New Zealand softball must develop its own women's game more if the White Sox want to compete at international level.
This was the call from Hawke's Bay's White Sox coach Kevin Gettins when commenting on his retirement from the job. He had been in the role since 2015 and was the Junior White Sox coach for the previous seven years.
"Our domestic competition is very poor. It doesn't prepare us for international level," Gettins said.
"Imports are propping up too many of our New Zealand teams. They have a place but it must be on the back of the development of our local players. If the New Zealand player base is to become strong there needs to be restrictions on imports introduced through a phase plan," Gettins said.
A former Ravensdown works manager, Gettins, 57, admitted he lost his spark in the White Sox role.
"It becomes a chore when it is not something you enjoy."
Gettins, or "Bear" as he is nicknamed, is the first Hawke's Bay coach to be appointed to the role and his final assignment with the White Sox was the Olympic Games Asia-Oceania qualifying tournament in Shanghai last September. With one win and two losses in pool play New Zealand didn't progress beyond that phase of the event, where Australia secured the sole berth for Tokyo.
"Shanghai was always going to be a battle. If all the stars lined up we had an outside shot," Gettins recalled.
"Since 2016 when softball got put back in the Olympics players from the China, Mexico, Australia and Canada teams have played regularly in the United States Pro League. Those countries have got the jump on everybody else."
A former Hawke's Bay and Hutt Valley senior men's representative, Gettins coached the White Sox at two world championship tournaments. In 2016 they finished seventh in Canada and in 2018 13th in Japan.
He considered 2016 as his best year at the helm. The White Sox beat Chinese Taipei for the first time in two decades with a 4-0 victory, during which Hawke's Bay pitcher Rita Hokianga conceded five hits while taking 10 strikeouts.
During a 9-2 loss to defending champions Japan, the White Sox did well to keep the Japanese to 2-all at the bottom of the fourth inning. Gettins pointed out having then Softball New Zealand high performance manager Darren Smith in Canada was a big plus.
"Darren did a great job and changed my way of thinking on a lot of things. His video analysis stuff was spot on."
A former Black Sticks men's hockey player, Smith was appointed head coach of the team in 2017.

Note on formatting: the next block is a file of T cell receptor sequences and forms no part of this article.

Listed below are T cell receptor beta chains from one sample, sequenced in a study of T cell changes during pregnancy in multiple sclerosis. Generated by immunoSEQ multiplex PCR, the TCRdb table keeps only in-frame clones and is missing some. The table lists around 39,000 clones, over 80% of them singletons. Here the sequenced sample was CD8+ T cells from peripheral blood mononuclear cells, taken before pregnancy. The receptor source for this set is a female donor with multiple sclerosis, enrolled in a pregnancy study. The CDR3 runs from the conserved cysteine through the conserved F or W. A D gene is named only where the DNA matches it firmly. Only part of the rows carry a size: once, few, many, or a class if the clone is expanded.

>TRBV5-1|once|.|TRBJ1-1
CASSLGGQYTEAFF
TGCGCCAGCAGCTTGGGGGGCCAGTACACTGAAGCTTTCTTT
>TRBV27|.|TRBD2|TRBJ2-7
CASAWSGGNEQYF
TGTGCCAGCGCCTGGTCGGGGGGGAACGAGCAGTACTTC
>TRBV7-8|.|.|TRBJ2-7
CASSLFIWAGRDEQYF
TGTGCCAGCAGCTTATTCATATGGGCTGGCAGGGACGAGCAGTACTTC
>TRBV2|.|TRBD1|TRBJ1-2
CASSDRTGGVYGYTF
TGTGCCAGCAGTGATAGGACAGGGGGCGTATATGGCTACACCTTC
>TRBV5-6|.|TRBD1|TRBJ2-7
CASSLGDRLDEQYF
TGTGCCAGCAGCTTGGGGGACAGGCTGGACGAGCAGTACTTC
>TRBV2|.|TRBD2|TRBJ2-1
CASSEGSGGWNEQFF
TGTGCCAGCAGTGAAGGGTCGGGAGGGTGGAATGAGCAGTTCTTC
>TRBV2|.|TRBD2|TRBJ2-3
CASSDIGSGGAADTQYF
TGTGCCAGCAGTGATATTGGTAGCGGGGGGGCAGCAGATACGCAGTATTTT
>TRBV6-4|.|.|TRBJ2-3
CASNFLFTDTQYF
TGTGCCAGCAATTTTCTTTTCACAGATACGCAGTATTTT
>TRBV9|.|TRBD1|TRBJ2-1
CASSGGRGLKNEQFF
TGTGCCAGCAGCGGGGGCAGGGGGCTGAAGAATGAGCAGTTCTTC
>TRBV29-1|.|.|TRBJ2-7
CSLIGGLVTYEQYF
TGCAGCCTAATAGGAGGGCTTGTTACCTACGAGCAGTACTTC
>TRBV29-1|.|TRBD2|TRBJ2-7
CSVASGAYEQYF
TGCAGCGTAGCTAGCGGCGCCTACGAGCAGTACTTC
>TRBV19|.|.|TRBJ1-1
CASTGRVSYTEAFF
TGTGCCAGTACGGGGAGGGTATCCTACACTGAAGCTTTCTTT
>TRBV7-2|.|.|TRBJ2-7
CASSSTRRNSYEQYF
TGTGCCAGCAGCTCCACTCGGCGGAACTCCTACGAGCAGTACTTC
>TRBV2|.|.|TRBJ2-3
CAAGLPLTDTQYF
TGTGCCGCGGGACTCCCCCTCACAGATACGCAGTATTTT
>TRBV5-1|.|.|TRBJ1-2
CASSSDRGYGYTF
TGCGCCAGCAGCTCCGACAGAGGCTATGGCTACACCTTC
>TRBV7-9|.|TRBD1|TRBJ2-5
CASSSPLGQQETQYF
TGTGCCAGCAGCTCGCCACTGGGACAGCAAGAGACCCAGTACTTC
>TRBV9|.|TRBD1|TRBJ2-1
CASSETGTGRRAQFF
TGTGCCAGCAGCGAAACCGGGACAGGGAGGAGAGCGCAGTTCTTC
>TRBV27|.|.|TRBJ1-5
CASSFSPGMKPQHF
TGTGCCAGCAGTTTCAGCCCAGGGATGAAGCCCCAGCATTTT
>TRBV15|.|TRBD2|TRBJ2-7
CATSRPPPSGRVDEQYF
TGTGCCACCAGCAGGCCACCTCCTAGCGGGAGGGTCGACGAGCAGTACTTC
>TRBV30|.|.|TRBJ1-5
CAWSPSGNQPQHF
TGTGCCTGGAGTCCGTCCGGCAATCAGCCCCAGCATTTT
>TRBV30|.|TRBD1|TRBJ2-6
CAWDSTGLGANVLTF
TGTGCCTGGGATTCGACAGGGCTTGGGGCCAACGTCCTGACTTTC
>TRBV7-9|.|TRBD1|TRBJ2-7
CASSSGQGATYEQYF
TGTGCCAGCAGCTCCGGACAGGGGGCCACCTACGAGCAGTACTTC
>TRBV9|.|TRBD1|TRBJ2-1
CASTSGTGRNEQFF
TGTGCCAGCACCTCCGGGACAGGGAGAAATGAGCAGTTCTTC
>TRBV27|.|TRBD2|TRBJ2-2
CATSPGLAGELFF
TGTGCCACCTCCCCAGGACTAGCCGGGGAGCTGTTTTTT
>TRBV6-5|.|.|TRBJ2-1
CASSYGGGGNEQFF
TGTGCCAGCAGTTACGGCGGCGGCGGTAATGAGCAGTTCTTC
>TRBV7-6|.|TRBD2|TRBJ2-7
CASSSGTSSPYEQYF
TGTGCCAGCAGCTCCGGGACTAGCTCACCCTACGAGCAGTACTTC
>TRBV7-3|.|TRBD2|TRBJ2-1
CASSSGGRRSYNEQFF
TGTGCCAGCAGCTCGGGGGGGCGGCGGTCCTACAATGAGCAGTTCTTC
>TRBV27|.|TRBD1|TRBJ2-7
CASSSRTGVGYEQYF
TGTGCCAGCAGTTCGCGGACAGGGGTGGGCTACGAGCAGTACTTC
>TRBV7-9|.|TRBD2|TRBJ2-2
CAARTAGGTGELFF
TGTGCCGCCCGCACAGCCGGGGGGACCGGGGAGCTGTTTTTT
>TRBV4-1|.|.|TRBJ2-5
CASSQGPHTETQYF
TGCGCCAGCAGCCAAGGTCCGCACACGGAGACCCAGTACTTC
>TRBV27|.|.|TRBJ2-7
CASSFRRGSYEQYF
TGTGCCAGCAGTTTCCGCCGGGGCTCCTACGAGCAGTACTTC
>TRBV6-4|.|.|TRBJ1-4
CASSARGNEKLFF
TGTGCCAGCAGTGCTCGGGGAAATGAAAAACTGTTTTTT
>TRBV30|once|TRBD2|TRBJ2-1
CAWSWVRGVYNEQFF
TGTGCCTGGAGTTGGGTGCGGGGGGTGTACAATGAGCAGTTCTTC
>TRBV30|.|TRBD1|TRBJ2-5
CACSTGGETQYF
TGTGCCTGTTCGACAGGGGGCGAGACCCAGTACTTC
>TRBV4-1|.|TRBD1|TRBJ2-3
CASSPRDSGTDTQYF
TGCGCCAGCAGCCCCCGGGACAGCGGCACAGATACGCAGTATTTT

"After 2016 our White Sox team was like a car driving down the motorway at 60km/h being passed by other countries doing 120km/h."
During his time with the Junior White Sox, Gettins coached them at three world championships. They finished sixth in South Africa in 2011, fourth in Canada in 2013 and sixth in Oklahoma in 2015.
Back in those days he saw the benefits players from Mexico, Australia and Puerto Rico got from playing in the United States college system.
"The international game is strong on the women's side of things. We don't get exposed to the high level of softball we need to," Gettins said.
Although he has retired from international coaching, Gettins hasn't ruled out a return to a coaching role in the future.
"You never say never. It's in my blood and I will always maintain an interest."
He believed former Black Sox player Roman Gabriel, the new White Sox head coach, will do a good job. Earlier this week the White Sox were beaten 7-1 by Chinese Taipei and 1-0 by Australia A in their first matches at the Pacific Cup tournament in Australia.
The Shanghai qualifier was also the last tournament for Hokianga and also for Gettins' daughters, pitcher Courtney and catcher Melanie, as White Sox. Melanie played in five senior world championships.
"It's definitely been tough financially for the players involved in our programmes. I remember one year Melanie had to find close to $20,000 as she had two tournaments. But we've been lucky as the families involved with softball always find a way to help their kids."
During his provincial coaching career Gettins guided five Hawke's Bay age-group teams to national titles and the Dodgers to the national women's interclub title in 2014. That year he won the coach award and the side the senior team award at the annual Hawke's Bay sports awards function.
Gettins heaped kudos on his former Ravensdown workmates for the support they have given him during his coaching career.
"I worked there for 34 years. They were a great company."
These days he is working alongside his wife and former White Sox infielder Charmaine for the family's Weighing and Measuring Solutions business. With no coaching commitments, third baseman Gettins hopes to be available for the Hawke's Bay Evergreens team again from next year.
"I've missed the last four or five national tournaments and while I will miss next month's I should be able to get ready for next year's."
We couldn't let Gettins bow out without getting him to name the best White Sox side from his time at the helm. It is:
Pitcher, Jennifer Feret; Catcher, Melanie Gettins; First base, Pallas Potter; Second base, Ellie Cooper; Third base, Lara Andrews; Short stop, Hailey Breakwell; Designated player, Krysta Hoani; Left outfielder, Mikayla Werahiko; Centre outfielder, Kingsley Avery; Right outfielder, Mereana Makea. Bench: Rita Hokianga, Taylor Paige-Stewart, Kelly Renner, Stefanie Smith.